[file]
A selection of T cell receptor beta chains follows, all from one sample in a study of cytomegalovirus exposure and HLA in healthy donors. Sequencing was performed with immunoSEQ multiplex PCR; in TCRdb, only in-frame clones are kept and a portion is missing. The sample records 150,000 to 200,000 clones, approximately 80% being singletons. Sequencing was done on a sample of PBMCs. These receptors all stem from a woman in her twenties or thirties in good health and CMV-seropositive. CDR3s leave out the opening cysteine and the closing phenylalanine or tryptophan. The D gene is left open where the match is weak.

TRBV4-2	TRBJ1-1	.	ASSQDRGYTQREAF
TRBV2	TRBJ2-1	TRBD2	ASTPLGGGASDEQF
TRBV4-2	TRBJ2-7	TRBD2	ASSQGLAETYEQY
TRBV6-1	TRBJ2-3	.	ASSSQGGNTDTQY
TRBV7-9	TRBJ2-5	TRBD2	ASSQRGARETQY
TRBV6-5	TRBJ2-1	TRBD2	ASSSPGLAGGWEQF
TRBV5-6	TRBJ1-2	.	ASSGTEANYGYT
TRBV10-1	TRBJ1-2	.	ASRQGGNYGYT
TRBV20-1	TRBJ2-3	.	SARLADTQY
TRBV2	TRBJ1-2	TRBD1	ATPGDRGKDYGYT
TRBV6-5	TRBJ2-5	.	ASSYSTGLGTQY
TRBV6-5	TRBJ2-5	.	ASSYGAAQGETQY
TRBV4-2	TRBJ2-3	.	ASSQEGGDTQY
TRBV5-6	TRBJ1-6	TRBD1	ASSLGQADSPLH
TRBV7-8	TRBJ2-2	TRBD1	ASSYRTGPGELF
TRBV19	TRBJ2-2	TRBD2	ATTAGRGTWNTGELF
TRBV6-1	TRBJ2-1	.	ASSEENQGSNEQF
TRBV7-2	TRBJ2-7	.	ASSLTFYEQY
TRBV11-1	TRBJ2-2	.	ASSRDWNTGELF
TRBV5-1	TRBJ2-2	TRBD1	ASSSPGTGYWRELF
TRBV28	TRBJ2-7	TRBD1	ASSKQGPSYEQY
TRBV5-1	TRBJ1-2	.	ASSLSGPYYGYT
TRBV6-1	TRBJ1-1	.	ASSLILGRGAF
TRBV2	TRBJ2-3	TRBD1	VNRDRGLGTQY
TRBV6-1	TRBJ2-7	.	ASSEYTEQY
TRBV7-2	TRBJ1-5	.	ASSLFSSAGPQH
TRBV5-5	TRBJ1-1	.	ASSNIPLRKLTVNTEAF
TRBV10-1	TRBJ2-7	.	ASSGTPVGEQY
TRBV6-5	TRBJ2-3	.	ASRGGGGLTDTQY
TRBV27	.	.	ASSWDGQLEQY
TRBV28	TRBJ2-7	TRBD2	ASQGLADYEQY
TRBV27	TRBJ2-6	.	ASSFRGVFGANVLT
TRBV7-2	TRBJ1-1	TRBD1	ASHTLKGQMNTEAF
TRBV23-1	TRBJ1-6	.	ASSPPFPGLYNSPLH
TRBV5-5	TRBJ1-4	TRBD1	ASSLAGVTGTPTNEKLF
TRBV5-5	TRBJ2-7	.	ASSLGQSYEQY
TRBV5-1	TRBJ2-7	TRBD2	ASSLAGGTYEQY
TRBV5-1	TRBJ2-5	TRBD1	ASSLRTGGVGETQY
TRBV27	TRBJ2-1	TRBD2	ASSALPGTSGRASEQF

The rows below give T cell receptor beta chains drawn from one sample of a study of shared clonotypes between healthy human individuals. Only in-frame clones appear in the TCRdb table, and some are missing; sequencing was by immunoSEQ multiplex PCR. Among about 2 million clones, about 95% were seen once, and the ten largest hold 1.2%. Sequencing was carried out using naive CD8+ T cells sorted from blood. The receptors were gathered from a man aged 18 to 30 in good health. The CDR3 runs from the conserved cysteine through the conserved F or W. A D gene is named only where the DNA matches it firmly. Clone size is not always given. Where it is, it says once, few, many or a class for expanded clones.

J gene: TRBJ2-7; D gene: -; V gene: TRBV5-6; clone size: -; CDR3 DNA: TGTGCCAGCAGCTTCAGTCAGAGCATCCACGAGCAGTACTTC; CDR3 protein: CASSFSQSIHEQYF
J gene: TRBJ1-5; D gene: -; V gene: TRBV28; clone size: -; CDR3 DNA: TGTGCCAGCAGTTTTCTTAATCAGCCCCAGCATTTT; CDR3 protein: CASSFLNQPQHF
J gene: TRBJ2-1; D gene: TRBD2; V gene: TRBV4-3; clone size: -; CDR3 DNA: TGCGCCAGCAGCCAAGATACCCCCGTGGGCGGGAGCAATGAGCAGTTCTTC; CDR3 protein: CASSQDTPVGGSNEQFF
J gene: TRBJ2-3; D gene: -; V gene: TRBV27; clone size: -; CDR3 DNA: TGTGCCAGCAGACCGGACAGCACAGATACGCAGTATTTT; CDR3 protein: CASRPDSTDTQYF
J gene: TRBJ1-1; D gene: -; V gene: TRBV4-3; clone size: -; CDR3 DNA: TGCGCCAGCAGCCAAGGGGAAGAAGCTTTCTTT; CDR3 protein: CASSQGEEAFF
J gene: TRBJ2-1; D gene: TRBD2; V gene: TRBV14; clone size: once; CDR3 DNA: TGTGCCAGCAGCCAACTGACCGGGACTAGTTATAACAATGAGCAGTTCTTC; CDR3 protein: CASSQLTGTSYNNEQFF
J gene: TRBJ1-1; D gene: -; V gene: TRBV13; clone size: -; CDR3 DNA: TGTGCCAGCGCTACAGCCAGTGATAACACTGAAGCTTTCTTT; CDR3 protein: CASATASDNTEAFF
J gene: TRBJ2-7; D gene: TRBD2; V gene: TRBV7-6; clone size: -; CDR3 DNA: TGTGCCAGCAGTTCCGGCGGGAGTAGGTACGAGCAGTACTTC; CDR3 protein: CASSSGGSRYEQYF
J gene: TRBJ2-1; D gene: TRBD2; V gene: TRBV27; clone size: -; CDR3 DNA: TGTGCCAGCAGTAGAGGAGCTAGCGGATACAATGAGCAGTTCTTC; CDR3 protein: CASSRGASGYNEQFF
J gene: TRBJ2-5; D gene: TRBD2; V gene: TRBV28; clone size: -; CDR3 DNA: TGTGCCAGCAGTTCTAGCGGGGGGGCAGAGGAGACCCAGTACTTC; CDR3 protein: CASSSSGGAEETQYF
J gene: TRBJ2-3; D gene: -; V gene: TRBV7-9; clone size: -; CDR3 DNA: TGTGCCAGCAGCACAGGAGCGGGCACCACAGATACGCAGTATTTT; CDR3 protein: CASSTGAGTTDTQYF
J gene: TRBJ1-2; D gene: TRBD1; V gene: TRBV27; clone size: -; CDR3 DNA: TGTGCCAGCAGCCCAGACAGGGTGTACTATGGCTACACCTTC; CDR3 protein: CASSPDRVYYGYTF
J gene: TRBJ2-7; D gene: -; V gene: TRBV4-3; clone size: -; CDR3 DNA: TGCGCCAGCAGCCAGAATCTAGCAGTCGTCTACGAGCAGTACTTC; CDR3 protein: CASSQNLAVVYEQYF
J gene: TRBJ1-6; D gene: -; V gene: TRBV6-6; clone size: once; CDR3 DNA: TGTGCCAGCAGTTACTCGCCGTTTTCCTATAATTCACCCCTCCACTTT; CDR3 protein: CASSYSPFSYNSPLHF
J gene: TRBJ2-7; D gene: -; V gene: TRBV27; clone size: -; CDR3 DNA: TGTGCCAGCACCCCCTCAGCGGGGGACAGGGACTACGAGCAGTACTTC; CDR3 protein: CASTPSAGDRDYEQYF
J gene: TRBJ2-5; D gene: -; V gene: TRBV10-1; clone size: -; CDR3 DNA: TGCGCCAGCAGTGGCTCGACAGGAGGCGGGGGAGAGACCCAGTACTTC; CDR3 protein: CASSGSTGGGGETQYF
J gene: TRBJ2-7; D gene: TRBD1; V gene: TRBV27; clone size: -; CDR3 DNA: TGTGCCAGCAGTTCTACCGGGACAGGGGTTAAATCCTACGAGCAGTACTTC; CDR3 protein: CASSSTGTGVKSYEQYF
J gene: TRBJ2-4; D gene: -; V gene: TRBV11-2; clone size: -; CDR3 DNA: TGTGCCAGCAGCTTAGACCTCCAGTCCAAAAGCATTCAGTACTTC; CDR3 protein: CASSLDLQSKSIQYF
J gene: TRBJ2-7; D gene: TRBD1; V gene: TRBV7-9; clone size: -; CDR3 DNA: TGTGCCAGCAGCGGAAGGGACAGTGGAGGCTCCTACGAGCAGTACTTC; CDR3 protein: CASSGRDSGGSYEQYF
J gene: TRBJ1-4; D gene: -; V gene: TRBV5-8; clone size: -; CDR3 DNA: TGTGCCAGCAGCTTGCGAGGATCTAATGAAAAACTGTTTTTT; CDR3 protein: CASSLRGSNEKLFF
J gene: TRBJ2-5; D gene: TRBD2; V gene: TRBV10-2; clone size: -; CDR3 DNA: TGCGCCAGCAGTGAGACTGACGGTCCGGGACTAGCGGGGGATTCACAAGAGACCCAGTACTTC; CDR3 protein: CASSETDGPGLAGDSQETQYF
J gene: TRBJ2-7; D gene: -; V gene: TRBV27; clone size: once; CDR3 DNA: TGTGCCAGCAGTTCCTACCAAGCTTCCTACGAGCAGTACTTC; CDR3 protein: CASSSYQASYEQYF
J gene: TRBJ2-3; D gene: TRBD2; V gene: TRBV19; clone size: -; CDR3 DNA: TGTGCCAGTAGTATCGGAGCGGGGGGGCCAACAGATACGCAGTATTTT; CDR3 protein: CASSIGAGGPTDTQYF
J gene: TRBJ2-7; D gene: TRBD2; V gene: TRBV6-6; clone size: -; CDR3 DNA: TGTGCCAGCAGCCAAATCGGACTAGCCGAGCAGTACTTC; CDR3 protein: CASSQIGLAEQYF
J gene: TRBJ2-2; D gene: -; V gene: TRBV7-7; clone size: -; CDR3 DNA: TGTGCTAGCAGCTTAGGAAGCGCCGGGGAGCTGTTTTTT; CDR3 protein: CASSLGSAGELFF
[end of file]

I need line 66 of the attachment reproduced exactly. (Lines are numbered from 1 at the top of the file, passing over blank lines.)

J gene: TRBJ2-2; D gene: -; V gene: TRBV7-7; clone size: -; CDR3 DNA: TGTGCTAGCAGCTTAGGAAGCGCCGGGGAGCTGTTTTTT; CDR3 protein: CASSLGSAGELFF